Harvesting Wood

Also see: Handling & Hauling Wood »

Less than 1% (1) of the land base in Alaska is "private land" ownership. Private lands total approximately 9 million acres in Alaska. Government entities including federal, state, and municipal lands make up 88% or 327 million acres. Of that total the federal government controls 60%, while the state and municipalities hold approximately 105 million acres or 28%. Alaskan Native lands comprise approximately 44 million acres which is a bit more than 11% of the total land base. These lands are owned by regional and village Native corporations.

These statistics mean you will most likely need a permit to cut firewood. The Alaska Department of Natural Resources (DNR), the Bureau of Land Management (BLM) and the US Forest Service (USFS) offer firewood and personal use timber cutting permits. On state lands contact the local Division of Forestry office for more information. See:

The BLM and USFS also have firewood and personal use timber programs, contact the local Bureau of Land Management office and the USFS office Tongass National Forest or Chugach National Forest for more information on those lands. See:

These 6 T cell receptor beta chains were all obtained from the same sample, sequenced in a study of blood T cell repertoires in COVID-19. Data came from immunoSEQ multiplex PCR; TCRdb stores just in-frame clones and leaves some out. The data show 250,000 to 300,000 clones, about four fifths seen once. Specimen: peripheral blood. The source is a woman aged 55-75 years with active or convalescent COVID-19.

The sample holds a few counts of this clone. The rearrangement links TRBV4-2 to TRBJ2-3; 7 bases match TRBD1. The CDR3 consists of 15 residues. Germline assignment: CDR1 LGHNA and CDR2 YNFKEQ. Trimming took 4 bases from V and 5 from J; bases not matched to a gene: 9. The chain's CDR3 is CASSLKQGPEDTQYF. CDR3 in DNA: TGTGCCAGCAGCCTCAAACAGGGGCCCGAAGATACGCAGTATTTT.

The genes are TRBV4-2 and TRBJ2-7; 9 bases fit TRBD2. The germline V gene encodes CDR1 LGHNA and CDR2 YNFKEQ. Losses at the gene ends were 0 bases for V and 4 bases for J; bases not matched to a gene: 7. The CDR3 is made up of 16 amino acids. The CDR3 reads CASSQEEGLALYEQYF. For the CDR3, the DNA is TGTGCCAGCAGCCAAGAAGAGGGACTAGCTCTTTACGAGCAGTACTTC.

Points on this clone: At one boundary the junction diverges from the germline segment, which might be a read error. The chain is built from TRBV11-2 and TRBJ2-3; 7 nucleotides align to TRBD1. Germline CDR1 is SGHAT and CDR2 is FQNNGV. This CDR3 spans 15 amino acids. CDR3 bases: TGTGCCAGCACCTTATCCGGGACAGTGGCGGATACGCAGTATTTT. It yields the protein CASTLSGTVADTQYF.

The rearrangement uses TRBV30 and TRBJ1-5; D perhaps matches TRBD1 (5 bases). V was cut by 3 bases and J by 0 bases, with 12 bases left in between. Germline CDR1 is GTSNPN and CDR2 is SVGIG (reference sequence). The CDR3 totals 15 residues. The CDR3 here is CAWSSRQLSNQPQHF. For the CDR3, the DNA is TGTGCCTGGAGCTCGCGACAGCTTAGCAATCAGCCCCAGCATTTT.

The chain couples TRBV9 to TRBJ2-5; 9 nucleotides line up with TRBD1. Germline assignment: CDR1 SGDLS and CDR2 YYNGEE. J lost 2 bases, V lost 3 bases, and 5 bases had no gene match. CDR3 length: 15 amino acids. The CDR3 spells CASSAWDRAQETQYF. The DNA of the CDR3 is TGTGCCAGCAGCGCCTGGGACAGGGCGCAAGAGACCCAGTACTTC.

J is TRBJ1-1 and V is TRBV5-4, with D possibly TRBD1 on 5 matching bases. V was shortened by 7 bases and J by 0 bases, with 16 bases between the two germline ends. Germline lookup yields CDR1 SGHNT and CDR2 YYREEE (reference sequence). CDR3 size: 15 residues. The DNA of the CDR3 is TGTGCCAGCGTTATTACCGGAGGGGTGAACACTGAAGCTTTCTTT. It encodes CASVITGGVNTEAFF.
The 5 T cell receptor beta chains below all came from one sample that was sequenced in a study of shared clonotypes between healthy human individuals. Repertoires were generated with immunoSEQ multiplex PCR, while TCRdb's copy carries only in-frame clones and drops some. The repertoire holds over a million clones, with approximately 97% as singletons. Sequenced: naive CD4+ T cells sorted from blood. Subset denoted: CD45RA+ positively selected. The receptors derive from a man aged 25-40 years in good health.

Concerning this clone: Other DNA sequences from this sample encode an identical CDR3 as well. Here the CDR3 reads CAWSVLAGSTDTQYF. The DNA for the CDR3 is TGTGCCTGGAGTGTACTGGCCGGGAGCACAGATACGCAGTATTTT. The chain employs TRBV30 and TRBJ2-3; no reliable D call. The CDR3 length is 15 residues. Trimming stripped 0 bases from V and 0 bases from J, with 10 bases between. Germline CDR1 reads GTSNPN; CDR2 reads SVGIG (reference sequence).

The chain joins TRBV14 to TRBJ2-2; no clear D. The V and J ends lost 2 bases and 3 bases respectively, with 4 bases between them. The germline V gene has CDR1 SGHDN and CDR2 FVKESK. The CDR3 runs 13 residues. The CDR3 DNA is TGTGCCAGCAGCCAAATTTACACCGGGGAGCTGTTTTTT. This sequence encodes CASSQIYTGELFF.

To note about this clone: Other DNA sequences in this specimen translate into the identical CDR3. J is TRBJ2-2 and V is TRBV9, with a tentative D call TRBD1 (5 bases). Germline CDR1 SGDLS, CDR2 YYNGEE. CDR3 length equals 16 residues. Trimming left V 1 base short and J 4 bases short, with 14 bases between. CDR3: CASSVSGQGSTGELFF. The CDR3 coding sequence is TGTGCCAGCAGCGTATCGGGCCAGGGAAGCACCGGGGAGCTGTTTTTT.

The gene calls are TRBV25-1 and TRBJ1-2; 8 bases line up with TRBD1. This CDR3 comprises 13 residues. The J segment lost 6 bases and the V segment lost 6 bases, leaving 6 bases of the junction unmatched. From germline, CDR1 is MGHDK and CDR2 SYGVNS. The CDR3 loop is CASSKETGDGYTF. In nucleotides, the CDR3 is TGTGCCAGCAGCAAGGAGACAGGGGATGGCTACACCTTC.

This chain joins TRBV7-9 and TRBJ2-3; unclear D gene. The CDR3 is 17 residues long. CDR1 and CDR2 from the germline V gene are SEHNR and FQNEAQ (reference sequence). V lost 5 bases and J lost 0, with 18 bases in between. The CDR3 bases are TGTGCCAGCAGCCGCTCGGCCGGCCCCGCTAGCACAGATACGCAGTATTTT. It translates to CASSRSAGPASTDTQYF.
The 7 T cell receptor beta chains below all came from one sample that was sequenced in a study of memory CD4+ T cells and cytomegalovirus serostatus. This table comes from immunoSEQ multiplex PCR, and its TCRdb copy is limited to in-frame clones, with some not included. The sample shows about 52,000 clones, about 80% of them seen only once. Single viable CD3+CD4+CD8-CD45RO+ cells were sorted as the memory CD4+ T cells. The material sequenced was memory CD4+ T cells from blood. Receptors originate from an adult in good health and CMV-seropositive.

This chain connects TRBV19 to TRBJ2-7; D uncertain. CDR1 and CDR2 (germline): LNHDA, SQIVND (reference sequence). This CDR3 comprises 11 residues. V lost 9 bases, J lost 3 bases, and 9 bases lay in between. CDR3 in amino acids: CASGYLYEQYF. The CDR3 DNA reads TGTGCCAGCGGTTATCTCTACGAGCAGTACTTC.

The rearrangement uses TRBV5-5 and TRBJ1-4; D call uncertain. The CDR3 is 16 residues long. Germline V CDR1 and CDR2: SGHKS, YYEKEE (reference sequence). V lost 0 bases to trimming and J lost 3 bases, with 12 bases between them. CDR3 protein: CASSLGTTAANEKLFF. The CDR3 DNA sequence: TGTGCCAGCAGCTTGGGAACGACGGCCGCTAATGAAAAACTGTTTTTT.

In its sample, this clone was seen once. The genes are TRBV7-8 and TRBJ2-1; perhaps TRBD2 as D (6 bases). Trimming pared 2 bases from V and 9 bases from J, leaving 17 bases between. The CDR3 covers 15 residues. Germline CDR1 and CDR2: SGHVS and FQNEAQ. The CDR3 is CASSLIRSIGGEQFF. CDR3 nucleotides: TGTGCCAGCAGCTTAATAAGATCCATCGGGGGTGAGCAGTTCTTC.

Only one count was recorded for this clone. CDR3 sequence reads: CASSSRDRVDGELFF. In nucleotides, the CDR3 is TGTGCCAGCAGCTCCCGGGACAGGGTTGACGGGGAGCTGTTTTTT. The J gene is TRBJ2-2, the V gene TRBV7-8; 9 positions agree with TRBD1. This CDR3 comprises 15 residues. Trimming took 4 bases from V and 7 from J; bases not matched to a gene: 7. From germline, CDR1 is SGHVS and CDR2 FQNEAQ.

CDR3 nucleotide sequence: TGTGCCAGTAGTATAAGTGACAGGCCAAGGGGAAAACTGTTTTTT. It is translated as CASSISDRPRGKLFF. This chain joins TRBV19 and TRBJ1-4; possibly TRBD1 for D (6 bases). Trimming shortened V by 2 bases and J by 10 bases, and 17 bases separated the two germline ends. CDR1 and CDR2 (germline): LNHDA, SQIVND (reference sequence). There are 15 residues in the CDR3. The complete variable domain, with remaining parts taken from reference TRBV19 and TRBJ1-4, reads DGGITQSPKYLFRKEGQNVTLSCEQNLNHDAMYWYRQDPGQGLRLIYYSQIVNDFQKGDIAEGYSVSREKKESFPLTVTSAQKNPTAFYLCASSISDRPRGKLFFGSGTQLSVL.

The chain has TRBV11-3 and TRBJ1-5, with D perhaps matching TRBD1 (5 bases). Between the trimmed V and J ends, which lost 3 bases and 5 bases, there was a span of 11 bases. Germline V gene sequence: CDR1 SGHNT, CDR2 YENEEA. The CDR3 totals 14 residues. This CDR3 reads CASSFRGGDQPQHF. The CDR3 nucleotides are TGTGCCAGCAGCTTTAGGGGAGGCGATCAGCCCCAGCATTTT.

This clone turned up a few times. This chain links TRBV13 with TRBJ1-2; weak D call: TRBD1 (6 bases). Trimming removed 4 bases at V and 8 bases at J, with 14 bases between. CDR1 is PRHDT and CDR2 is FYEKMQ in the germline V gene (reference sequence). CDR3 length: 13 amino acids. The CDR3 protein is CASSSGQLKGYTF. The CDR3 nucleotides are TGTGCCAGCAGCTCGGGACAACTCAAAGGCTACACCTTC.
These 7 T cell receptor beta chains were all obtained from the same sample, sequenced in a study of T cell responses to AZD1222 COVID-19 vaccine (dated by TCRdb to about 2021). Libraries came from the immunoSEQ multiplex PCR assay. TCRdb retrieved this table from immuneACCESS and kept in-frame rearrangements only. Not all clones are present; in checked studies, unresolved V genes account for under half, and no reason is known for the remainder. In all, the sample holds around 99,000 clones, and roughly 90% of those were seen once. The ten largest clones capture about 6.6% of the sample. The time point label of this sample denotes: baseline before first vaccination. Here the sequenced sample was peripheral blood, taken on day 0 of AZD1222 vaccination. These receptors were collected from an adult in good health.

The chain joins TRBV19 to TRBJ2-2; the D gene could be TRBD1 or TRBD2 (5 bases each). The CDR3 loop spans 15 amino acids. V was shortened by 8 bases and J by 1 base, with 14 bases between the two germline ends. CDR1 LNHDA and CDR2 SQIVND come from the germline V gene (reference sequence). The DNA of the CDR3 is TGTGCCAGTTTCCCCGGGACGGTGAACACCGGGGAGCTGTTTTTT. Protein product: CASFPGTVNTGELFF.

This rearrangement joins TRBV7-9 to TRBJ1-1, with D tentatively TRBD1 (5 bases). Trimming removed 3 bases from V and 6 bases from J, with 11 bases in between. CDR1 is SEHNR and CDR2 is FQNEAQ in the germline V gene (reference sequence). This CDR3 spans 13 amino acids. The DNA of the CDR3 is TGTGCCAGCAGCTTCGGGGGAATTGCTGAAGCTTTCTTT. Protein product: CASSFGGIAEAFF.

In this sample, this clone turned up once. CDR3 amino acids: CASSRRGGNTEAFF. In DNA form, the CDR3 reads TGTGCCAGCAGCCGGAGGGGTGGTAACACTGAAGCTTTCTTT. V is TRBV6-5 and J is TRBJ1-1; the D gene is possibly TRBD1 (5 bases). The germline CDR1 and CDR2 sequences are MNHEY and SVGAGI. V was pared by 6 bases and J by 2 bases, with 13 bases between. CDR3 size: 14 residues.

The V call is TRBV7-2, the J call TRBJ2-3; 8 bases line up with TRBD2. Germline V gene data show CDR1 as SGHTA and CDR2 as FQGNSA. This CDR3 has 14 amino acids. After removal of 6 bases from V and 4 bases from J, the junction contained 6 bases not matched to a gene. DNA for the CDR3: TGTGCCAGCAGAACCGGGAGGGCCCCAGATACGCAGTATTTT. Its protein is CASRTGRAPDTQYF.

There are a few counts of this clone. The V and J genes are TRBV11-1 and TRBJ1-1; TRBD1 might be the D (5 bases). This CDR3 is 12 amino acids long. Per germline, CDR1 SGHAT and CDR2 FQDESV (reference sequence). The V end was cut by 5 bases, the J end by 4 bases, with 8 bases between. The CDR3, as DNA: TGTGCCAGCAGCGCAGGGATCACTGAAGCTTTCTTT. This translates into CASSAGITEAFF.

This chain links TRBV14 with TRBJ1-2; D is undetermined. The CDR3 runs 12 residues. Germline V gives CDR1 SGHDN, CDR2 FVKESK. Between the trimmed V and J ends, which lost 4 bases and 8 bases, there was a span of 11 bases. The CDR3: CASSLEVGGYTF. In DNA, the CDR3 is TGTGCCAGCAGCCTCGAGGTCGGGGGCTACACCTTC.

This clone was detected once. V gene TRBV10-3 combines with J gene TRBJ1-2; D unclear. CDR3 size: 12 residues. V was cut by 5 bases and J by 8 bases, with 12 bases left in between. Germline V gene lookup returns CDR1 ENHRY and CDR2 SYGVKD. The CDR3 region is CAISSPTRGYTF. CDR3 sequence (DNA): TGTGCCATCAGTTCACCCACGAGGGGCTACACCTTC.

There are 13 Alaska Native Regional Corporations, 12 of which own private land. Each corporation manages land as it sees fit. Some corporations allow firewood cutting by anyone who pays a fee and obtains a permit, while others only allow access to share-holders. See:

1. "Land Ownership in Alaska." Division Fact Sheets. 01Mar2000. AK Dept. Natural Resources. 18 Jul 2006 ~ http://www.dnr.state.ak.us/mlw/factsht/land_own.pdf.

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